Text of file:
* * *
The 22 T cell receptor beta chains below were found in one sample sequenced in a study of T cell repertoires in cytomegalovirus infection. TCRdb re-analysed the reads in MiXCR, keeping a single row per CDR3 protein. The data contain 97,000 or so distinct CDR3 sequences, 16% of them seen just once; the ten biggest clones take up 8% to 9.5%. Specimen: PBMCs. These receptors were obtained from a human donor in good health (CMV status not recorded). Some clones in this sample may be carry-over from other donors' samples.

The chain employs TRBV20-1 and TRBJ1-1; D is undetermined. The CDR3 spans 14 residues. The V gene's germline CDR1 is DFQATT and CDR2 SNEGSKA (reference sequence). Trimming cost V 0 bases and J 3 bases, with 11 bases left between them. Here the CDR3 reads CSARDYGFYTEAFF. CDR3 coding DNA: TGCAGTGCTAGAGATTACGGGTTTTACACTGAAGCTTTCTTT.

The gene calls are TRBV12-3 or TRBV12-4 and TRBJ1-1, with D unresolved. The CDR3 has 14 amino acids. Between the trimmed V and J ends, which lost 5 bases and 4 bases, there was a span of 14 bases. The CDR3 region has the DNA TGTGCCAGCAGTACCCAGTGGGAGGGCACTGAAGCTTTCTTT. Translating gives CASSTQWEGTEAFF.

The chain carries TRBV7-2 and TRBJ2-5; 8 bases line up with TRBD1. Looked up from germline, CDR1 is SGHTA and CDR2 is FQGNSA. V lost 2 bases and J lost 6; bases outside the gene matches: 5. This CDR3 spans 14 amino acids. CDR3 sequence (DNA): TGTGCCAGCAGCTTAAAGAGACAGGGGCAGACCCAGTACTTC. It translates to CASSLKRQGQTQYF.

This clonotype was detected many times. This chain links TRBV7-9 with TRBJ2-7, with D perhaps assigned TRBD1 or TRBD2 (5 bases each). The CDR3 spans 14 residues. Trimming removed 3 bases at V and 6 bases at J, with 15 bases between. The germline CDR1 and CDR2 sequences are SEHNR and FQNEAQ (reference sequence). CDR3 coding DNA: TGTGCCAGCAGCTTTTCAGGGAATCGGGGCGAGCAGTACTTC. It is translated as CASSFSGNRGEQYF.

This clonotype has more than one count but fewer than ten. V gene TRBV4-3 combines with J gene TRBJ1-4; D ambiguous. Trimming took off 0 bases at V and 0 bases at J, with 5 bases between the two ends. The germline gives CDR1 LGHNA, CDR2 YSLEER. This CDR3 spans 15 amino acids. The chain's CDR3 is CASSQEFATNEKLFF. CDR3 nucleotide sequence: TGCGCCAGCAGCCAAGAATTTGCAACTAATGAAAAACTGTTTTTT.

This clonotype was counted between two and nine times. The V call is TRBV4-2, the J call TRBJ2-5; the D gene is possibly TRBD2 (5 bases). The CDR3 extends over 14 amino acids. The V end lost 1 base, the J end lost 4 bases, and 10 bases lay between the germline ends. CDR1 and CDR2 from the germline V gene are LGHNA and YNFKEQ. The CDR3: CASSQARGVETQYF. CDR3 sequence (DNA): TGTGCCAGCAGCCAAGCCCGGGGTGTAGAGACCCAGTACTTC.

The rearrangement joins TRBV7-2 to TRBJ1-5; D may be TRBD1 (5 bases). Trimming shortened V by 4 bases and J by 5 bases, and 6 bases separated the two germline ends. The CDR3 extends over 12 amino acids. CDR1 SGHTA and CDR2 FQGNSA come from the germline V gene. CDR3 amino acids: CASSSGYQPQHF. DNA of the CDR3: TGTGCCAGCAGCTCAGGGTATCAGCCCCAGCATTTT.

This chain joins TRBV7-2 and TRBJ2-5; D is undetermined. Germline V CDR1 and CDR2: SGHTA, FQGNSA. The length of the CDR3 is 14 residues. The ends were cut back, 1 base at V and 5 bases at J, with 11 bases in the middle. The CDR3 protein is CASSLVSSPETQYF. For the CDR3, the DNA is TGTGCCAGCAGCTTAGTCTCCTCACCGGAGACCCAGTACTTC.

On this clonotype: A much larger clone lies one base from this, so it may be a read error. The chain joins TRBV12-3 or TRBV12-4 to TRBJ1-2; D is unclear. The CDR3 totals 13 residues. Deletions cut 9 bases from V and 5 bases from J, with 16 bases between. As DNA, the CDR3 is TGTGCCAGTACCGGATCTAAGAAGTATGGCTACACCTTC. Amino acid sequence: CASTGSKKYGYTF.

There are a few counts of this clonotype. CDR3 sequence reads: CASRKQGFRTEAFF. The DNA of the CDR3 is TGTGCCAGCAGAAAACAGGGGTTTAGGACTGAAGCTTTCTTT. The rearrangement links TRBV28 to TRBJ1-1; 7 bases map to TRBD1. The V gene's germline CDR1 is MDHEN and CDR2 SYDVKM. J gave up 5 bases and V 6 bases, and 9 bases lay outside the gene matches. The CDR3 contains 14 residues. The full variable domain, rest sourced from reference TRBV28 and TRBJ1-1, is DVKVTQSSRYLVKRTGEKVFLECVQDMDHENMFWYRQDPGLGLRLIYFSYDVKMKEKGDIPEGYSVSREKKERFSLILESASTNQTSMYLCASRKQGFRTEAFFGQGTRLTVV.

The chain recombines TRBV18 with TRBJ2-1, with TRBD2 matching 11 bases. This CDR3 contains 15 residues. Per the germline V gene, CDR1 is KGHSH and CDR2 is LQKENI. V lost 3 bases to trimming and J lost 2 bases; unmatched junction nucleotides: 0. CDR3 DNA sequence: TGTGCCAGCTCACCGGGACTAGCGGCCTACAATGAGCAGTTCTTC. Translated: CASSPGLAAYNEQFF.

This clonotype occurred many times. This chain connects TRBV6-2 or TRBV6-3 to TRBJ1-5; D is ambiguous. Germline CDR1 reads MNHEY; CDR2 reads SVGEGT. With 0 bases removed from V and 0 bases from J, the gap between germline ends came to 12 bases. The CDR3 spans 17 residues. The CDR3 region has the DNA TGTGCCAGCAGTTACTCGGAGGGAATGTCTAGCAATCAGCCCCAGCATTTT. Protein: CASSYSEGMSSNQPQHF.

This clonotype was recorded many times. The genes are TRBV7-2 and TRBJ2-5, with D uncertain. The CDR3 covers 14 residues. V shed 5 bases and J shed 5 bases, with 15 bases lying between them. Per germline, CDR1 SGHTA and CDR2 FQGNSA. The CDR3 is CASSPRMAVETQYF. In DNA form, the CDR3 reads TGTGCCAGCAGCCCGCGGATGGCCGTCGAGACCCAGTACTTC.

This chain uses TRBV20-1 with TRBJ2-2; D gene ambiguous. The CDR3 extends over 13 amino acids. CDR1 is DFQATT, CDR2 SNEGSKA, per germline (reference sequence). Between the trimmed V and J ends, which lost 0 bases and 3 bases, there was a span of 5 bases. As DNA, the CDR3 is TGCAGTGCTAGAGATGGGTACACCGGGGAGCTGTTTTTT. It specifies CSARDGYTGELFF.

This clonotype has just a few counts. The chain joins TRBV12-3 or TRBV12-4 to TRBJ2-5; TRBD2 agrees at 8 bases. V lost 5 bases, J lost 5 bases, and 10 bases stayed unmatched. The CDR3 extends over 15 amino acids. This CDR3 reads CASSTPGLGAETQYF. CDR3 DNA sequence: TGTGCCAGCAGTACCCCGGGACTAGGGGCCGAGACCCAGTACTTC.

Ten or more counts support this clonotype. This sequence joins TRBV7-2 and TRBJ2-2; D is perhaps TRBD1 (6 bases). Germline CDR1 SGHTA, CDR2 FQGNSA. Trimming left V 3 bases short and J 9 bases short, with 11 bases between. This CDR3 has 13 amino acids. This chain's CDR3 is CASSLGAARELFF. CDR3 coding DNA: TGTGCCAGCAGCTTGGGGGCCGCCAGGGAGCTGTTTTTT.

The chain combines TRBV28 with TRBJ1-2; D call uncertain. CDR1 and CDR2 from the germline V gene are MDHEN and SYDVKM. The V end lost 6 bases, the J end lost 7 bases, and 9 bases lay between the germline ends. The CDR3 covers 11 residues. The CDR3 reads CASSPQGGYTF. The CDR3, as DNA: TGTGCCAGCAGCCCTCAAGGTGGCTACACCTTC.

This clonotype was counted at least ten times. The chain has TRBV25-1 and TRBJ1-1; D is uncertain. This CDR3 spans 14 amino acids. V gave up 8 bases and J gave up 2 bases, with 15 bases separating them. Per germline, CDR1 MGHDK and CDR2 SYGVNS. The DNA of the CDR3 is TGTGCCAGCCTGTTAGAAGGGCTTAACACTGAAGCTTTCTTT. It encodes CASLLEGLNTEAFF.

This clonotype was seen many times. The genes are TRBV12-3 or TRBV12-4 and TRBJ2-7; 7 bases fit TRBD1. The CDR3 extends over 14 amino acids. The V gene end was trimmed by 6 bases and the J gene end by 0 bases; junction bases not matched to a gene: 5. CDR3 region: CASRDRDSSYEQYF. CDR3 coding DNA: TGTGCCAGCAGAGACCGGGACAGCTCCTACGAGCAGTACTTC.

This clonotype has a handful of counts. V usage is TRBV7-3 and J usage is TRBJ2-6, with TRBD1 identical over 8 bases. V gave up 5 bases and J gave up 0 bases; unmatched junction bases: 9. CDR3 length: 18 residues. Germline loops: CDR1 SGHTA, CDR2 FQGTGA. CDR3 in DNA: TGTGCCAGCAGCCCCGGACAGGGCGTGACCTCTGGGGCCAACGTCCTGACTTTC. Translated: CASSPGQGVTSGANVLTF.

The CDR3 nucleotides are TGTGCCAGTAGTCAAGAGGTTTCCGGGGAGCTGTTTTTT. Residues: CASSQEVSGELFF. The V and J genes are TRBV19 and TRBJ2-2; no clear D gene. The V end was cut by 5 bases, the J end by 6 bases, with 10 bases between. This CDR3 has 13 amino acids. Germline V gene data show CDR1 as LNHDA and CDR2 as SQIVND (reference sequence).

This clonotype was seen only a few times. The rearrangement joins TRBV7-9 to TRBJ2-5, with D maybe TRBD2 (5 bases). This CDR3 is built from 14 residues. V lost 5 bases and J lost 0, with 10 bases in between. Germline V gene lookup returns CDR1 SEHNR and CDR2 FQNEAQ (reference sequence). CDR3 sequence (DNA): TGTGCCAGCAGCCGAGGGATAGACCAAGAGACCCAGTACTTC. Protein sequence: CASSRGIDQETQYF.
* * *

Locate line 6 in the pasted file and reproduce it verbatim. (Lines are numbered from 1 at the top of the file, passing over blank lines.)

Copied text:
This clonotype has more than one count but fewer than ten. V gene TRBV4-3 combines with J gene TRBJ1-4; D ambiguous. Trimming took off 0 bases at V and 0 bases at J, with 5 bases between the two ends. The germline gives CDR1 LGHNA, CDR2 YSLEER. This CDR3 spans 15 amino acids. The chain's CDR3 is CASSQEFATNEKLFF. CDR3 nucleotide sequence: TGCGCCAGCAGCCAAGAATTTGCAACTAATGAAAAACTGTTTTTT.